TAJIKISTAN: Renewed Attempts to Suppress Baptist Church.

by Felix Corley, Keston News Service, 24 May 2001

Legal authorities in the Tajik capital Dushanbe have renewed their pressure on an unregistered Baptist church because it refuses to register. Claiming that the church's activity without registration violates the law on religion, the local procuracy gave the church's pastor Genrikh Reimer an official warning that he must halt the church's activity - almost exactly a year after issuing a similar warning. Despite the fact that Tajikistan's published law on religion lays down no requirement that religious groups must gain registration in order to function, Yu. Rahmonov, the procurator of Oktyabr district of Dushanbe, where the church is based, insisted to Keston News Service that the religion law required this. Asked to specify which article of the law laid down this requirement, he said he would look into it and then respond.

Reimer's congregation belongs to the Council of Churches of Evangelical Christians/Baptists, a group that refused registration during the Soviet period and which continues to refuse registration in all the post-Soviet republics where it operates. A member of the congregation told Keston from Dushanbe on 24 May that the church is still meeting despite the attempts to close it down.

An 18 May statement from local Baptists - distributed through the Council of Churches and passed to Keston by the German-based Friedensstimme mission - reported that at the end of April the deputy procurator of Oktyabr district arrived at the church with another official. They asked where the church's printing press was located, then left a summons for church member Valeri Chumachenko. Chumachenko went to the procuracy, accompanied by fellow Baptist Pyotr Plett. There they were questioned, and discussion turned to why the church was not registered. Procuracy officials told them to send the leader of the church. Reimer then went to the procuracy accompanied by another congregation member, Viktor Plett, and the two were questioned by district procurator Rahmonov, who insisted to them that registration was compulsory.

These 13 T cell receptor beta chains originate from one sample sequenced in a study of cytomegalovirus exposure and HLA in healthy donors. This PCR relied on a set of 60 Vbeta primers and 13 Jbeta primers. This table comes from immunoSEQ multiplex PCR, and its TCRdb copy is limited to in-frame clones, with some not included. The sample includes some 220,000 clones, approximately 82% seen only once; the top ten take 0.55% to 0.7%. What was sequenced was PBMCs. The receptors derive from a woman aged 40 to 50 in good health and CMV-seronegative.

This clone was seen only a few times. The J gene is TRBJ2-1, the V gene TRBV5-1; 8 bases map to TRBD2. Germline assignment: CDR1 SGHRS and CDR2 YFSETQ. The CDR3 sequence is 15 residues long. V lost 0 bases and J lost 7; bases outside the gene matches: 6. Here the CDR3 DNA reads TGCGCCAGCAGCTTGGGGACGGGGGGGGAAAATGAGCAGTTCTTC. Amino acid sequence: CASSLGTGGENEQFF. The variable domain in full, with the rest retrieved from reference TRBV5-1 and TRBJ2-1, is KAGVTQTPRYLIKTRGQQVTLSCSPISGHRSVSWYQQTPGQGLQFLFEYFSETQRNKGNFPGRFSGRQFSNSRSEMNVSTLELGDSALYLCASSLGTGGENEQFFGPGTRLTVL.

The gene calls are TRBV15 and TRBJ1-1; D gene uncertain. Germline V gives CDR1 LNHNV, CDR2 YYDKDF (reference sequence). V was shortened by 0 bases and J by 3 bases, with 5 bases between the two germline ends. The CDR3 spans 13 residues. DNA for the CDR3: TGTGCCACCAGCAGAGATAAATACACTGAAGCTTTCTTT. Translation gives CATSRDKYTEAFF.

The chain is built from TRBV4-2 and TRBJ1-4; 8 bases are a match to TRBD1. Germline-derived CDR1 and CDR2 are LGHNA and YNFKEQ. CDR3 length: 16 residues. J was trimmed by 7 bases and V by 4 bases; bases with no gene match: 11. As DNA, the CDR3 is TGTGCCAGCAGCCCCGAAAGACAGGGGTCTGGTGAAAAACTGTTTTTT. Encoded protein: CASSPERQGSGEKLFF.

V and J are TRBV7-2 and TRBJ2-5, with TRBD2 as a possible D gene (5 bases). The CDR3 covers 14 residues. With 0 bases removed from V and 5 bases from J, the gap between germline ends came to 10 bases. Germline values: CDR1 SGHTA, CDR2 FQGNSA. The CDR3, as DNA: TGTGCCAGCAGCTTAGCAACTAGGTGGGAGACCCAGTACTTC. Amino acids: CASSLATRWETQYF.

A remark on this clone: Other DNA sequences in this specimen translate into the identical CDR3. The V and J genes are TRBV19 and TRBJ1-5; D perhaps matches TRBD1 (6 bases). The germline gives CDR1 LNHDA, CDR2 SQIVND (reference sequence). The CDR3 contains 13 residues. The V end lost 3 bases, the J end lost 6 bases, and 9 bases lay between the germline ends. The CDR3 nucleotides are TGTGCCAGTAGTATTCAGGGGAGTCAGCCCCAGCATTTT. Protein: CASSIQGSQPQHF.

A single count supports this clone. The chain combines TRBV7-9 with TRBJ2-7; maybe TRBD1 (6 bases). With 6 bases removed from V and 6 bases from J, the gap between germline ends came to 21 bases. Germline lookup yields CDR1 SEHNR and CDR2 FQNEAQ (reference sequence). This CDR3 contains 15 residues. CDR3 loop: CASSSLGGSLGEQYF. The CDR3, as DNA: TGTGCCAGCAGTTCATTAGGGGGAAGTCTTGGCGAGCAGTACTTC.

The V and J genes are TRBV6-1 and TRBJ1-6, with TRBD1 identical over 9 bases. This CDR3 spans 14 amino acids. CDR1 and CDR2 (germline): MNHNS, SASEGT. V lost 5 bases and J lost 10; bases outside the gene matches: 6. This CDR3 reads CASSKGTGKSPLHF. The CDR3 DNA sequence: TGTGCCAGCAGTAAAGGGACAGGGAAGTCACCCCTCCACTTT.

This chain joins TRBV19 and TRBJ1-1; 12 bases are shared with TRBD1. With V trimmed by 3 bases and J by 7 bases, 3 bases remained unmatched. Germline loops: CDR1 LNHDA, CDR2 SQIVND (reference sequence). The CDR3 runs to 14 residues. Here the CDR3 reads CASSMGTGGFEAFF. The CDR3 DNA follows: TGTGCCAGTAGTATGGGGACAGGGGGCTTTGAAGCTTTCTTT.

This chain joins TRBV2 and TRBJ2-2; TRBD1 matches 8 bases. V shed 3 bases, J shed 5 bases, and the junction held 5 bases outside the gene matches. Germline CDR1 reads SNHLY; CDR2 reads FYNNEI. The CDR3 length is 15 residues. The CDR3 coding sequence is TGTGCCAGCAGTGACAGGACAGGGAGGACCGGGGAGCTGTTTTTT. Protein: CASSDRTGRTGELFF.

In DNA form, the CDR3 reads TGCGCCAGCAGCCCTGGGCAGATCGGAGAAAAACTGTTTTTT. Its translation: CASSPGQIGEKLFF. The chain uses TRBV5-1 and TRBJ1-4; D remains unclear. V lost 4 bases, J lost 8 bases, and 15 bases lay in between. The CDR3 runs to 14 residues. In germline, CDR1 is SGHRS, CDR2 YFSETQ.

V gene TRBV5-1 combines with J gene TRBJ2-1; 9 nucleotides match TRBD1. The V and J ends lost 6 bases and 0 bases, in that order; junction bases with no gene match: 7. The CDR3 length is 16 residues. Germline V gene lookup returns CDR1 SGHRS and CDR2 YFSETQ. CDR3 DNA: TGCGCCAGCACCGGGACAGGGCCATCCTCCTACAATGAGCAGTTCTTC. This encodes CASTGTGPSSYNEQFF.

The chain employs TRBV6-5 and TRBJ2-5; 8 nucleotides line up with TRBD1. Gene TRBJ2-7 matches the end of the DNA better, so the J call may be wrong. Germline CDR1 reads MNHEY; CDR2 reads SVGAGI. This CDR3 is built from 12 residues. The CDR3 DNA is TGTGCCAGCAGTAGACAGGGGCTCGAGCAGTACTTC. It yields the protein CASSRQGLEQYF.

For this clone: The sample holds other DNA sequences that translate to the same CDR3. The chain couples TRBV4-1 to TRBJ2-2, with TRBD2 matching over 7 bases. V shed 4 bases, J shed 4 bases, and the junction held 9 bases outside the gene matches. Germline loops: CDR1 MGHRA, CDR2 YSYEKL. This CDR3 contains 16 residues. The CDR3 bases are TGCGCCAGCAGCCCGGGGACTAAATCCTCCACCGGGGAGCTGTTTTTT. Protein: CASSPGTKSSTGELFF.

On 4 May, an official warning was issued. `Take immediate measures to halt the functioning of the religious church of Evangelical Christians/Baptists at the address: 1-y proezd, ul. Telmana 13, until registration,' it declared.

Despite this instruction, Rahmonov insisted he had not closed down the church. `No one has been closed down or banned,' he told Keston by telephone from Dushanbe on 24 May. When read the wording of his 4 May warning, he seemed taken aback and declared: `That was an explanation.' He asked Keston to call back later, declaring that he had not given Keston an interview. `Don't write up the story. I will look into it.'

The instruction to halt the church's activity is the latest measure in a long-running official campaign to close the church. An almost identical instruction was issued to Reimer on 15 May 2000 by the Oktyabr district procuracy. As justification, the warning claimed that the church was violating the law on religion because it had functioned without registration since 1962 (see KNS 15 June 2000). `The given church is registered nowhere and the activity of its members violates Article 14 of the Law of the Republic of Tajikistan on religion and religious organisations'. (Article 14 lays down the procedure for registration, but does not make it obligatory.)

Last year Reimer also faced charges under the Administrative Code because of his congregation's refusal to register. One hearing took place at the Oktyabr district court, but the case was repeatedly postponed after telegrams in Reimer's support arrived at the court from Baptists around the world.

Tajikistan's senior religious affairs official, Saidjon Akhmedov, the chairman of the government's Council for Religious Affairs, has repeatedly told Keston that registration is obligatory, although he said that groups can function in private without registration. `If they don't have registration they cannot function as a church as such,' he told Keston last year. `If believers gather in a private house, though, nothing will happen to them. Let them function without registration, but if they conduct propaganda, or hold meetings in public or if they invite outsiders then there will be problems.' (END)